By the mid 1870s, it had reached its peak, circulating more than 200,000 copies a week. Every post office in America received at least one copy of the national edition of the Weekly Blade.
Ambrose Gwinnett Bierce, who was born in 1842 and died in 1914, was born in Meigs County. He is remembered for his macabre short stories, including Tales of Soldiers and Civilians, Can Such Things Be? and The Devil's Dictionary.
His service in the Civil War — he fought with the Indiana Volunteers at Girard Hills, Carrick's Ford, Shiloh, Chickamauga, Missionary Ridge, and Kennesaw Mountain — provided him with fodder for most of his works.
After the war, he traveled widely — to California where he wrote for journals and magazines, London where he did similar work, back to California where he developed a relationship with William Randolph Hearst and wrote for The Examiner in San Francisco, then to the East Coast where he wrote for newspapers, journals, and magazines, and finally Mexico where he was attracted by political disturbances there.
Mildred Wirt Benson, the late Blade reporter, wrote more than 100 books for youngsters. One year, she wrote 13 books while working as a reporter. Beginning with The Secret of the Old Clock in 1930, she penned 23 of the first 25 books in the Nancy Drew series. She died in May at 96.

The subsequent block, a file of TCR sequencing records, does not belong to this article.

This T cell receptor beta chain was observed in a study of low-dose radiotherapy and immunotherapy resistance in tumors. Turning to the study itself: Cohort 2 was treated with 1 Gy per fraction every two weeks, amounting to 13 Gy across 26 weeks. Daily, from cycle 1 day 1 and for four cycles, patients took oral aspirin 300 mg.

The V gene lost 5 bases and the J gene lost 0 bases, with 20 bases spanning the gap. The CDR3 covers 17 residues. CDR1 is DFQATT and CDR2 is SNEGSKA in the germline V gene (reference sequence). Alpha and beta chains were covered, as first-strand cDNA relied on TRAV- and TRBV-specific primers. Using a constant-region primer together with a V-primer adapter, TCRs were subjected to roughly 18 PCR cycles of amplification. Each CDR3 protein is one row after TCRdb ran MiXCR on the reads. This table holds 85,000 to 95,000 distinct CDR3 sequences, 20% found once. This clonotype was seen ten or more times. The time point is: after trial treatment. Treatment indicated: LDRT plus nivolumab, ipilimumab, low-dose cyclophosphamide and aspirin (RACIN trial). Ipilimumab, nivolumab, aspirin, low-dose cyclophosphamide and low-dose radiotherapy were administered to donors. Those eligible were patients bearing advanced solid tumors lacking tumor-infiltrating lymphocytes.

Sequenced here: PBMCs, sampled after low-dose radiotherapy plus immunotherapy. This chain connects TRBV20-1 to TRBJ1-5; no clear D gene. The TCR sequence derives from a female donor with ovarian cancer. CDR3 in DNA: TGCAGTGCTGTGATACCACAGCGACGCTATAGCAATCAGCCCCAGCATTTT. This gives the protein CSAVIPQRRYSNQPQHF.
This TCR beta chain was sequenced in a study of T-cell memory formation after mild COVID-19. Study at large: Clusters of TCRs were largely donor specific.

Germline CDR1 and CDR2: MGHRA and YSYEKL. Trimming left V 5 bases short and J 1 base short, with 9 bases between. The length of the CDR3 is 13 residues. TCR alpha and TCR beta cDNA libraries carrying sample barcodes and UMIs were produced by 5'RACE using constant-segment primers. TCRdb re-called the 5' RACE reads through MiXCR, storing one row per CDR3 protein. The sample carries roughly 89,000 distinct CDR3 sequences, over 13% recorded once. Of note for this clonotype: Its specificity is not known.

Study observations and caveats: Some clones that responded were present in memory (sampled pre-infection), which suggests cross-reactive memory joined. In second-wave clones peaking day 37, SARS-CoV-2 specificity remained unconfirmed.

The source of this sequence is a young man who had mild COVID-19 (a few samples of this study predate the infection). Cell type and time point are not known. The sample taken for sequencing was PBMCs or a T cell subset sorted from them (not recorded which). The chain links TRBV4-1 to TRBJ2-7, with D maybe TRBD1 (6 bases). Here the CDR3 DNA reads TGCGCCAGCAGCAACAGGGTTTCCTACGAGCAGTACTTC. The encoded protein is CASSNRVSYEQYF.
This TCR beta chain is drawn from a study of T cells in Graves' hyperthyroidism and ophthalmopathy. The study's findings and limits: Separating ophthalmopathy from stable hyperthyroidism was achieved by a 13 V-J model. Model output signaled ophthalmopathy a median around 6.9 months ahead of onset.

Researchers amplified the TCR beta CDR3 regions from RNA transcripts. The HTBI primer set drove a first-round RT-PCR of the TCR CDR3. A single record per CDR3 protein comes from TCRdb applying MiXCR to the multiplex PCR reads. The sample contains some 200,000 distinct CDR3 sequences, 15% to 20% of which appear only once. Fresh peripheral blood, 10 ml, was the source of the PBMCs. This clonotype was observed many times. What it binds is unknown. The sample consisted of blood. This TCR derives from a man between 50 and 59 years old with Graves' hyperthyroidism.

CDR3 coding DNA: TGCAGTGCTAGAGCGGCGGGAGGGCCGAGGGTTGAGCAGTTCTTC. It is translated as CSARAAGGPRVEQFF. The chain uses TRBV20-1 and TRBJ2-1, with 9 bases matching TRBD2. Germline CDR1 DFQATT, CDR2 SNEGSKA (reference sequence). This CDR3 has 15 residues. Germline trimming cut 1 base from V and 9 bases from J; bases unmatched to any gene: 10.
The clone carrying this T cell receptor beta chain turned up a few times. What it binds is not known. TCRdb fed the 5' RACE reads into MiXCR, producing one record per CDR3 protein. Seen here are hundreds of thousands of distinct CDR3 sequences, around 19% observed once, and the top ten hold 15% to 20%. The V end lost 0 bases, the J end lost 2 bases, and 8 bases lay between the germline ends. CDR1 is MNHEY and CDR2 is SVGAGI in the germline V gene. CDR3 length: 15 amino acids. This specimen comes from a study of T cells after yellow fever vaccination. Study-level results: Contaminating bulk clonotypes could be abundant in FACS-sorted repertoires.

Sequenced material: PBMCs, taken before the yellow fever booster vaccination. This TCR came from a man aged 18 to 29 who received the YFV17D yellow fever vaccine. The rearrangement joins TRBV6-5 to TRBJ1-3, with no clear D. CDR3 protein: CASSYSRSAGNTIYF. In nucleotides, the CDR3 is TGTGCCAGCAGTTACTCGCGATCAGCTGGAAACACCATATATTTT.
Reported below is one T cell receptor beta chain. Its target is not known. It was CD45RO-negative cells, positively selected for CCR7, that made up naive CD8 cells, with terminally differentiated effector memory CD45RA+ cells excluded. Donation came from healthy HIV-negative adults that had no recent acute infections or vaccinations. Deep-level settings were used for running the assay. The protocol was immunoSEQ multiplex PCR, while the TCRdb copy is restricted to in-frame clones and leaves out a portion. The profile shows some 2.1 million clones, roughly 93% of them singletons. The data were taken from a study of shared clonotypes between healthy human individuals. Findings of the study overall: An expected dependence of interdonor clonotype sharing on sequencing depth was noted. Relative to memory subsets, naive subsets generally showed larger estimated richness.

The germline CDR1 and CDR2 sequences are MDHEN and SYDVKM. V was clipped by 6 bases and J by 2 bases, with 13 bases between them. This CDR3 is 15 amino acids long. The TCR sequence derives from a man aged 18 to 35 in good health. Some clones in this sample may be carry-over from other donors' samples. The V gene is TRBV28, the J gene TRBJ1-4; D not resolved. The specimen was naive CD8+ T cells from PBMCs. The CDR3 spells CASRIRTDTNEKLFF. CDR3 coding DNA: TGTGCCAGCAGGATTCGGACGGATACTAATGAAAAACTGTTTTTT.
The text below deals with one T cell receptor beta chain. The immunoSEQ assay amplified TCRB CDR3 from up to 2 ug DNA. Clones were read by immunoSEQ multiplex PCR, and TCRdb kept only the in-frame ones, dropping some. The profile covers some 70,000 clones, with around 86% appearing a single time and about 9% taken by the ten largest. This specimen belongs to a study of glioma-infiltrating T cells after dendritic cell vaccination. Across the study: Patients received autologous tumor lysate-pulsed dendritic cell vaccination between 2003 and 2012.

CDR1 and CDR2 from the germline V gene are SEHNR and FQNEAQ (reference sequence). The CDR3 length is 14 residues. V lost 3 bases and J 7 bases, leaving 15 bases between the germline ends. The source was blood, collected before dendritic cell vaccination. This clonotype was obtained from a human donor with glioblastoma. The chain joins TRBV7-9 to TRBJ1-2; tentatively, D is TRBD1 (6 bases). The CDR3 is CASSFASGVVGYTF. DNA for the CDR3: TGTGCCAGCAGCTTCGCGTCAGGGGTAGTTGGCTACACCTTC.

Other Ohio journalists of note include Anne McCormick of Columbus (the first woman to win a Pulitzer for foreign correspondence in 1937), James Reston (Dayton), P. J. O'Rourke (Toledo), Clarence Page (Dayton), Terry Anderson (Lorain), Bob Greene (Bexley), and sports writer Christine Brennan (Toledo).
The extroverted Louis Bromfield, who turned his Malabar Farm in Richland County into an environmental experiment, won the 1927 Pulitzer for An Early Autumn.
Twentieth-century poet James Wright (Martins Ferry) tops poet Joel Lipman's list. “You really come to understand passion and how it manifests itself through language and its mindful, attentive use,” said the UT professor of art and English.
African-American writers who enhanced the American canon of literature included Langston Hughes (Cleveland), Paul Lawrence Dunbar (Dayton), Charles Chesnutt (Cleveland), Chester Himes (Cleveland), Toni Morrison (Lorain), Rita Dove (Akron), Nikki Giovanni (Cincinnati), and Toledo native Mari Evans.
Successful writers for young people include Lois Lenski (Springfield), Robert McCloskey (Hamilton), Virginia Hamilton (Yellow Springs), Mildred Taylor (Toledo), Sharon Creech (Cleveland), Sharon Draper (Cleveland, Cincinnati), and Denise Fleming (Toledo).
None, however, has sold as many books as Columbus native R. L. Stine, who has sent millions of children to bed with Goosebumps.
Writing teams include Superman creators Jerry Siegel and Joe Shuster; Isaac Funk and Adam Wagnalls, founders of the reference book empire, and playwrights Jerome Lawrence and Robert E. Lee (Inherit the Wind and Auntie Mame).